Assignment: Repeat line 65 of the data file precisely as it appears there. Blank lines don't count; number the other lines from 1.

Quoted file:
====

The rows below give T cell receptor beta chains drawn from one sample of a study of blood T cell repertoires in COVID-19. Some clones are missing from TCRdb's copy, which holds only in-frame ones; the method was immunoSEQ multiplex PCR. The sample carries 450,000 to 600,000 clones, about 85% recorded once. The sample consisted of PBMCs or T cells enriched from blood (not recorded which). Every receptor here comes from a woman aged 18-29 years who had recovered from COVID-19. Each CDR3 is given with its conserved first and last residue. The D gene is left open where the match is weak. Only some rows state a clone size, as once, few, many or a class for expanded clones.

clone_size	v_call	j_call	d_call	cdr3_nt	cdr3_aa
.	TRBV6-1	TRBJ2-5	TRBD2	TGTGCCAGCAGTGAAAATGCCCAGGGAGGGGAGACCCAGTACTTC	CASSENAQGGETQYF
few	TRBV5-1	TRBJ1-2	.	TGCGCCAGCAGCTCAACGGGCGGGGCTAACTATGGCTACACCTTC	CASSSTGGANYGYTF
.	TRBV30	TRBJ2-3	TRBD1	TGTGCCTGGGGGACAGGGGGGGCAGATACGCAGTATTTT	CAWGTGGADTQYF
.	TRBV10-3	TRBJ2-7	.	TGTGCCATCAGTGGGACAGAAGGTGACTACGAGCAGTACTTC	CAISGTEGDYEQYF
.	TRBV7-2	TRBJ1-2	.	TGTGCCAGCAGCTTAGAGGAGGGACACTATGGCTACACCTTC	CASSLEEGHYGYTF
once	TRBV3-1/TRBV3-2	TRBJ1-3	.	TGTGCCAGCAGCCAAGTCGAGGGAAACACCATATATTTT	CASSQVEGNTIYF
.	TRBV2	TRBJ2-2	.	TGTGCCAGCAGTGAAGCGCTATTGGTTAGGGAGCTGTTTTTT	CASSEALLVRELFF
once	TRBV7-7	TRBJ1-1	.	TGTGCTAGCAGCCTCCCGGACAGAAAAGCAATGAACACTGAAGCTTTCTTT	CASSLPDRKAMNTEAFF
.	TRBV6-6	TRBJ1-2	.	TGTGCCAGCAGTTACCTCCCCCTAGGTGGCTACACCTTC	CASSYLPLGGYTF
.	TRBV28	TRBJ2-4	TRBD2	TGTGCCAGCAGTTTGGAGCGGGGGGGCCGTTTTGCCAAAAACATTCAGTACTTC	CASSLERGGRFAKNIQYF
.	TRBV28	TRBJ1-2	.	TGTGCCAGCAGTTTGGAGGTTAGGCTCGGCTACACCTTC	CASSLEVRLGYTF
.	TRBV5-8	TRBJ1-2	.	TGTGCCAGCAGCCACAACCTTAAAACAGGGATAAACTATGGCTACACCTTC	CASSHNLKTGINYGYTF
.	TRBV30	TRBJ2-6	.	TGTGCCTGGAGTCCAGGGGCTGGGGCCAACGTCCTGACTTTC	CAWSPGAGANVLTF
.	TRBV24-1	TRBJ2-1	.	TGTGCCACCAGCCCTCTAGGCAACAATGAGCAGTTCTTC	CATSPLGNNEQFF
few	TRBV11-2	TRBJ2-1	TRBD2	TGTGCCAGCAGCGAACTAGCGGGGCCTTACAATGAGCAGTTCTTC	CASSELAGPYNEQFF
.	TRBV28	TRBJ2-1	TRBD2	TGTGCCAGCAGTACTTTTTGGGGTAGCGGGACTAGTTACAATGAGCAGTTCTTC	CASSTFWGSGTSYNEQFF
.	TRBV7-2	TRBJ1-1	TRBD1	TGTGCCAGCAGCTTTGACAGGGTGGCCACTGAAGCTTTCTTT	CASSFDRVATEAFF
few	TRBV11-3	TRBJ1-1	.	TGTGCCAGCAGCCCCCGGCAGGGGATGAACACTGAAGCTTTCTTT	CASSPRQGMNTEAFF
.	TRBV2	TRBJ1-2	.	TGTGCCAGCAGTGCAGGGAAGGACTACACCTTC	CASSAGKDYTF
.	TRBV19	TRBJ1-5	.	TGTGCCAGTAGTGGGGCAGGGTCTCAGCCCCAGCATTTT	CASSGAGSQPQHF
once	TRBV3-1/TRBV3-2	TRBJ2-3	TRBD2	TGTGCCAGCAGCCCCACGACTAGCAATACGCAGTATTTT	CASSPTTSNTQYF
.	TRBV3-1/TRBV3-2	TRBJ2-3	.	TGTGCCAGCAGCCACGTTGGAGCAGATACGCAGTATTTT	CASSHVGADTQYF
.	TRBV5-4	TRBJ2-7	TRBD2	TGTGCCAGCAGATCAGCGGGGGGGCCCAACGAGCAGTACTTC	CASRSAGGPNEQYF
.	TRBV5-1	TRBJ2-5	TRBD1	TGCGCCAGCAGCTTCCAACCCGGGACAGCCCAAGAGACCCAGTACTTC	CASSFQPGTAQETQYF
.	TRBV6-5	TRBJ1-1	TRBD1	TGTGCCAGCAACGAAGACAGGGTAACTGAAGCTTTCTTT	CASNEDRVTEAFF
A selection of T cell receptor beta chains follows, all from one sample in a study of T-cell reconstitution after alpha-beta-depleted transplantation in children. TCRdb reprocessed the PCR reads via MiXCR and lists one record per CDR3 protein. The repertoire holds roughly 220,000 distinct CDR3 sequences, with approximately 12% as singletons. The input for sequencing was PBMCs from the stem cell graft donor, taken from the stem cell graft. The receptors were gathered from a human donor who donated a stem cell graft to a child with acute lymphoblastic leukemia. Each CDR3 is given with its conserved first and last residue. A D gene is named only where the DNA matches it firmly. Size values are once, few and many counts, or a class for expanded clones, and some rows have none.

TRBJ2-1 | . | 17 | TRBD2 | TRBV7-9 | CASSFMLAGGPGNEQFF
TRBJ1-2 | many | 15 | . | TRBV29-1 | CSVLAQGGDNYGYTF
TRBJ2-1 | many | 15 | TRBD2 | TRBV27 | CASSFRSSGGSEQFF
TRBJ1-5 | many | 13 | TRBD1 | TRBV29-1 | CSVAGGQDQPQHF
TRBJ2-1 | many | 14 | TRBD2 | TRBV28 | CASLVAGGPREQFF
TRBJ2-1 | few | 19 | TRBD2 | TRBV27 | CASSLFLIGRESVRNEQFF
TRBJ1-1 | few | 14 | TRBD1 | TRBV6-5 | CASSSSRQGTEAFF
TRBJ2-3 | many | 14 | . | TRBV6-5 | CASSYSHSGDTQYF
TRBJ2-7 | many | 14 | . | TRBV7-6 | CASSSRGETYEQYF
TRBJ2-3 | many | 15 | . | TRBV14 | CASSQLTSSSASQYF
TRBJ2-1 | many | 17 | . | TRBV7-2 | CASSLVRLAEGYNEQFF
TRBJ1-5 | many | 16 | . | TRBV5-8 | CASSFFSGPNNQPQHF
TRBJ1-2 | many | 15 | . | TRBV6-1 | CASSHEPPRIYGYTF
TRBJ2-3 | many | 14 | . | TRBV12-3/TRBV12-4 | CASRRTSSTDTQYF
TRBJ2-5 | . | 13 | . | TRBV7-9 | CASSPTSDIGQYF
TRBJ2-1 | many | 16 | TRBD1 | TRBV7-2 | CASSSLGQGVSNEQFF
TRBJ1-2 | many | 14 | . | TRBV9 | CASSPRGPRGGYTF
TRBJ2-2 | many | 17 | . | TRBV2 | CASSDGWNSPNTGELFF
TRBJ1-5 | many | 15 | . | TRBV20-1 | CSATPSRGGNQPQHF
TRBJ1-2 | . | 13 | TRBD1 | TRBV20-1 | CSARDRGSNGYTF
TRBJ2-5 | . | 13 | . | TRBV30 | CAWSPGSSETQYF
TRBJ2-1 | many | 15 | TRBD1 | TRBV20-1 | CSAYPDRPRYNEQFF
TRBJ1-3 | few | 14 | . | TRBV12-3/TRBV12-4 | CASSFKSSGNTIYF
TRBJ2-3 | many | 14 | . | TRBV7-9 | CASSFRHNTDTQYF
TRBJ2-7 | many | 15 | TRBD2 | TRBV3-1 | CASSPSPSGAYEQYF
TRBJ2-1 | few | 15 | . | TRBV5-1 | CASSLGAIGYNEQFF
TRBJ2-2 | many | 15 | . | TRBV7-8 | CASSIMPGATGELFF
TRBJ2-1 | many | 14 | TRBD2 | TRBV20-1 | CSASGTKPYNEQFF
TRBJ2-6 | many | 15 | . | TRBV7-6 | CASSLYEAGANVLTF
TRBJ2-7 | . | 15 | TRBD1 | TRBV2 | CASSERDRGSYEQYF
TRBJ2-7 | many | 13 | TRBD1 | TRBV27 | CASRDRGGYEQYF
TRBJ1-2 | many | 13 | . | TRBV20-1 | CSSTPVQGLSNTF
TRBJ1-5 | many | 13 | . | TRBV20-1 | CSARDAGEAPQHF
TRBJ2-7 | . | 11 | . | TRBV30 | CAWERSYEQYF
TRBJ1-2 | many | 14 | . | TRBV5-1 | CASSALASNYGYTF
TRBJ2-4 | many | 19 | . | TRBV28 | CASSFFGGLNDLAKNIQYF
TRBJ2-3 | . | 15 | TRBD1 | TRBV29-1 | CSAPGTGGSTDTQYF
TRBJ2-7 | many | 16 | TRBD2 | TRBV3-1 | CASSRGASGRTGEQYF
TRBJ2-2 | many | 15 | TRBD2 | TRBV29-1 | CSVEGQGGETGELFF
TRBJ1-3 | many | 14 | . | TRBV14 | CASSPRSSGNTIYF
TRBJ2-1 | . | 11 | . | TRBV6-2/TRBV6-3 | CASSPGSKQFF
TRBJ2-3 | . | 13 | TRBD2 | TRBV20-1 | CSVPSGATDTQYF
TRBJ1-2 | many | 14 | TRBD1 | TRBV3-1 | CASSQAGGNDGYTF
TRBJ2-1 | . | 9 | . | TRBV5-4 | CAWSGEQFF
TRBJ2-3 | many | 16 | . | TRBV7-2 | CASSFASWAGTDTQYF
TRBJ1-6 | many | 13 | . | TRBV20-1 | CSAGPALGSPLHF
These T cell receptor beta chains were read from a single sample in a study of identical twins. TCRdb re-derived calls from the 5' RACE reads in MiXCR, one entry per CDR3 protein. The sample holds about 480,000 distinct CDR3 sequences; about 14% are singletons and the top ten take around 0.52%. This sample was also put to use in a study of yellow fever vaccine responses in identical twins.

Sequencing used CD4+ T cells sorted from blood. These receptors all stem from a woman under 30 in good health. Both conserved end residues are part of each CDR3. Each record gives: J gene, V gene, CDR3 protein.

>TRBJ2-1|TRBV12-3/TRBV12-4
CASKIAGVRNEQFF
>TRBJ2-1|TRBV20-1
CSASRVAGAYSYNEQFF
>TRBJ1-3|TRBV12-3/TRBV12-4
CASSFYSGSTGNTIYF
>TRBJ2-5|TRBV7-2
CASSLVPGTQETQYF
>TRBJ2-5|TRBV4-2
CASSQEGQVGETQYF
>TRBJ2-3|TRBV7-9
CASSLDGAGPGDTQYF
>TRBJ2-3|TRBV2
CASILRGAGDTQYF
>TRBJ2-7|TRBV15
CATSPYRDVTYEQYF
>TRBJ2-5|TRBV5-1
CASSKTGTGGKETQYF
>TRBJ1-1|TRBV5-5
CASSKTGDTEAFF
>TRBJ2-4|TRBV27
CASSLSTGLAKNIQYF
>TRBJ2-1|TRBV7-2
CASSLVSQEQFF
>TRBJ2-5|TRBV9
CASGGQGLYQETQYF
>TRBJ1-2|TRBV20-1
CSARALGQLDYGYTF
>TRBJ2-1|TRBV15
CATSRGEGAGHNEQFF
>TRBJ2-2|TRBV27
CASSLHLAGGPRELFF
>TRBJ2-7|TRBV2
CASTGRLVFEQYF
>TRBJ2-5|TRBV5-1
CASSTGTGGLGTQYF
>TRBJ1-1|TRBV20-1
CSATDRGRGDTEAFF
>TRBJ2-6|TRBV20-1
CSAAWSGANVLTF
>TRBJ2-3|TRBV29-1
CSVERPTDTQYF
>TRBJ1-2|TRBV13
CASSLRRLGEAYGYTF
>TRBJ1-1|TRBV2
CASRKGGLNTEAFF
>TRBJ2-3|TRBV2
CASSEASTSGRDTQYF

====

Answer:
TRBJ2-3 | . | 15 | TRBD1 | TRBV29-1 | CSAPGTGGSTDTQYF